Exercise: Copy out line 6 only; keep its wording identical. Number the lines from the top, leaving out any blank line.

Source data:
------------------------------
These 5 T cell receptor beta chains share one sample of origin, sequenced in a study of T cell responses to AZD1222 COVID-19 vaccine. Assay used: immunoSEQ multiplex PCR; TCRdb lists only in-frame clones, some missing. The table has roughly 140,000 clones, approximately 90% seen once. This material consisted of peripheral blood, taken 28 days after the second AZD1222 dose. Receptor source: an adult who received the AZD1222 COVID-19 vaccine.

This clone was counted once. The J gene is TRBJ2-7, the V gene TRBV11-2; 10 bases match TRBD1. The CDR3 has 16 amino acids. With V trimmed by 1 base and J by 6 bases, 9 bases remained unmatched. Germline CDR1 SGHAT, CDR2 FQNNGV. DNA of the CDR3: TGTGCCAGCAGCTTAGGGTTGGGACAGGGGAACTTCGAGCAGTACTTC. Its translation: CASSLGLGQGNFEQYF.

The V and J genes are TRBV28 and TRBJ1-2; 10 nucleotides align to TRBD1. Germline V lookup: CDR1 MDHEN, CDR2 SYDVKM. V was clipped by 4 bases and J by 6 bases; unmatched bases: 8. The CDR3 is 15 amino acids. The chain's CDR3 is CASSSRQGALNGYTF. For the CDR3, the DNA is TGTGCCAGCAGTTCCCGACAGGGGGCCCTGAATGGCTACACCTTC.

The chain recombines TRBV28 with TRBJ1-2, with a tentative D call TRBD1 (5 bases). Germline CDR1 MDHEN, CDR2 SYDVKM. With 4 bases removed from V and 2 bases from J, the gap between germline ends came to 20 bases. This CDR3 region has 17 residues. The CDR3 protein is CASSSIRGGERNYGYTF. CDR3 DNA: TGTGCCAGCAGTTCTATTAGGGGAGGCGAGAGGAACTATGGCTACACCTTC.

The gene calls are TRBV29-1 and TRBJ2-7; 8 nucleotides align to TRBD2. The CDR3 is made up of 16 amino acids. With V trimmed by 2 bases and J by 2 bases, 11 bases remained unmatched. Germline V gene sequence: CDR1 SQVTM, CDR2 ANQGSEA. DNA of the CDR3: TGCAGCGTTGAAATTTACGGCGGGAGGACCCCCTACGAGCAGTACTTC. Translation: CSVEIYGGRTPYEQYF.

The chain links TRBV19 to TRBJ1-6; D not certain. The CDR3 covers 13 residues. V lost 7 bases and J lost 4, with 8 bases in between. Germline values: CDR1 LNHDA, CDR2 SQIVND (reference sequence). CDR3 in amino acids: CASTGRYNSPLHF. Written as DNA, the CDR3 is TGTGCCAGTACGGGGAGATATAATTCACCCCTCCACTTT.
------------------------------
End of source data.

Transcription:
The chain links TRBV19 to TRBJ1-6; D not certain. The CDR3 covers 13 residues. V lost 7 bases and J lost 4, with 8 bases in between. Germline values: CDR1 LNHDA, CDR2 SQIVND (reference sequence). CDR3 in amino acids: CASTGRYNSPLHF. Written as DNA, the CDR3 is TGTGCCAGTACGGGGAGATATAATTCACCCCTCCACTTT.